A more promising avenue would be to search for the structural explanations behind the neoliberal shift in the junction between legal transformations and processes of capital accumulation. In other words, the political has the capacity to resolve certain of the contradictions inherent in the processes of capitalist accumulation. For example, in neoclassical economic theories, Keynesianism, and Marxism, the abundance of capital and the increase of the capital/output ratio leads to a fall of profit. However, this expected tendency may be reversed through institutional arrangements. Indeed, one way of reading Piketty’s empirical finding that the rate of profit has not fallen over the centuries despite capital’s increasing abundance is to suggest that the rate of profit has been protected and guaranteed through institutional arrangements—that is, through politics. This highlights that law plays a constitutive role for economic life and is not only defined by, but may itself define, the processes of capital accumulation. Interpreting the findings of Vauchez and France from this perspective, the political remains as autonomous as ever—its apparent “privatization” is attributable to the political itself. Neither is politics being colonized by external economic interests, nor should the changes described by Vauchez and France be attributed to individual human agency. Instead, their origin should be sought in the ways in which the political transformed itself to secure processes of capitalist accumulation. There is also a diverse set of factors that further enabled this reformation of the political, including the declining power of labour to antagonize capital, ideology and mass media, and the legitimating power of the continuing appearance of a “strong state” and an uncompromising “public interest”—as Vauchez and France underline, the vocabulary, even if increasingly hollow, persists.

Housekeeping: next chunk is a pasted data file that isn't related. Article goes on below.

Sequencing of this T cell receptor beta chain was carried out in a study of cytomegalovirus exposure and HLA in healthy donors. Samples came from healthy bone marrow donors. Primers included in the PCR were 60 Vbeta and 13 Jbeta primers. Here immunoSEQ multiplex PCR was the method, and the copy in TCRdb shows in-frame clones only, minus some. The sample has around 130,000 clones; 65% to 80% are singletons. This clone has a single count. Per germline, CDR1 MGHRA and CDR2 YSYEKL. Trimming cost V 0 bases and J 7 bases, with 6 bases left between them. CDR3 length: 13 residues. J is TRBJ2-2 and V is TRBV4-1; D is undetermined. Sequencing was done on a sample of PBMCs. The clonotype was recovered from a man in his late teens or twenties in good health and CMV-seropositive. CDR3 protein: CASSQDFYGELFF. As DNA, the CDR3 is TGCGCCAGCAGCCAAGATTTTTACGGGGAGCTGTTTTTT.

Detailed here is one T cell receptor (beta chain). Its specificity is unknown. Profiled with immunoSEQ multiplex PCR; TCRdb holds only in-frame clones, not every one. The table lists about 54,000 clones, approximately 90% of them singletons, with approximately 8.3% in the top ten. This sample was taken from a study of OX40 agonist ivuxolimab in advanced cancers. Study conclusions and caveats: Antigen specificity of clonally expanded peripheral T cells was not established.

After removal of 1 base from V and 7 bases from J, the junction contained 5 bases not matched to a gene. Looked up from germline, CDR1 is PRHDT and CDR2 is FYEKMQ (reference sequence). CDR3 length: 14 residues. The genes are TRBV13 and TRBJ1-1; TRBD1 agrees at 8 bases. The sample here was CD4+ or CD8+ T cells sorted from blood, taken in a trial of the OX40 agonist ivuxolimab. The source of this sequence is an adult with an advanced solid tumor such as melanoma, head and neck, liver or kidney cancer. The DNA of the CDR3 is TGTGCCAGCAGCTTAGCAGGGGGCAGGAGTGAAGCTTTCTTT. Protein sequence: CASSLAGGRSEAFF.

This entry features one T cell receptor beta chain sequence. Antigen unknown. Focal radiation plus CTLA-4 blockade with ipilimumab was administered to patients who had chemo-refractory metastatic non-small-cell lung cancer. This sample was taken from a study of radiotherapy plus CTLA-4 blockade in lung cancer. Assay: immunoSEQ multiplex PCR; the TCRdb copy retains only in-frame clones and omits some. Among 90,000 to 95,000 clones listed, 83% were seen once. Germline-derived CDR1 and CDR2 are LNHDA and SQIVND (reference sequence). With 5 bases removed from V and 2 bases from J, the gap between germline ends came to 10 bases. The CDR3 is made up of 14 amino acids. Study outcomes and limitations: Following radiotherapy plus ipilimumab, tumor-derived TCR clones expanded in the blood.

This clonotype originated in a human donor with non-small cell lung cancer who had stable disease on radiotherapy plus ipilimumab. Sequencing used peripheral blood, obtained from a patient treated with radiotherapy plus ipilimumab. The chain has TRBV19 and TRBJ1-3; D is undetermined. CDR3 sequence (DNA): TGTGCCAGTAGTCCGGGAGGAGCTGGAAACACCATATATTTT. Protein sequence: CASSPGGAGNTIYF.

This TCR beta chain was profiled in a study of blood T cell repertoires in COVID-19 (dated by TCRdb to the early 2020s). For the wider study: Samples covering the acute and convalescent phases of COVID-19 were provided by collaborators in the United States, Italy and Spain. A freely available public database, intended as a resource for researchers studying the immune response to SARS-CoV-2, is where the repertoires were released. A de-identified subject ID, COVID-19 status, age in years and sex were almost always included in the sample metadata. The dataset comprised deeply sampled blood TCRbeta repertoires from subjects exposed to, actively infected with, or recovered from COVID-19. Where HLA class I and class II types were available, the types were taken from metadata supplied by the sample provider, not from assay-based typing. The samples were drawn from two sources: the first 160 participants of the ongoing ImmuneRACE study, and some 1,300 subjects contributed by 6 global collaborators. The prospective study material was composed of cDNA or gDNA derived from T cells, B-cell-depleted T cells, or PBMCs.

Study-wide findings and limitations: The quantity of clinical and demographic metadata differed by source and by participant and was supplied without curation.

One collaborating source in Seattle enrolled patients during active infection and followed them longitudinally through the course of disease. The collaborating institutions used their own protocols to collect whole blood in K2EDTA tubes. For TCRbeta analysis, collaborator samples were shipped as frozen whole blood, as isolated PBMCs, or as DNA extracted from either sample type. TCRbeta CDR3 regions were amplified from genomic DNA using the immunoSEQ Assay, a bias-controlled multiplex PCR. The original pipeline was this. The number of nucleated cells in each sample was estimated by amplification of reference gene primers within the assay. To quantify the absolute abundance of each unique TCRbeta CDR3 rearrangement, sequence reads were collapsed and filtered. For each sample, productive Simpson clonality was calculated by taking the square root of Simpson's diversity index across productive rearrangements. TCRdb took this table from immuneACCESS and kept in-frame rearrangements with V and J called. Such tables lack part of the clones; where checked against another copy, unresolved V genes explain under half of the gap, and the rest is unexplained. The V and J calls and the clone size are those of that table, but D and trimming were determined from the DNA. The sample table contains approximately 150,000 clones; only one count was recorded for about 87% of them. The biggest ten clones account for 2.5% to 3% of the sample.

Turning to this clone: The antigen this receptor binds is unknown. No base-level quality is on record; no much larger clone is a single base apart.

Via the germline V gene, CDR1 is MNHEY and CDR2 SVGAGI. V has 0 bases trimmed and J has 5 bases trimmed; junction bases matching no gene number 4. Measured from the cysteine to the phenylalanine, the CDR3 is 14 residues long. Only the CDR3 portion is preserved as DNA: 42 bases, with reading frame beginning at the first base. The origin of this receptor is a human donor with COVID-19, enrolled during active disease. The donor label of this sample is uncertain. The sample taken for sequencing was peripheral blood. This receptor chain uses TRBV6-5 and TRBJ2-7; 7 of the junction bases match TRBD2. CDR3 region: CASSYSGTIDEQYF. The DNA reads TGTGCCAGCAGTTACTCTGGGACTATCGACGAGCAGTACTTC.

The Public Interest: A Contextual Defense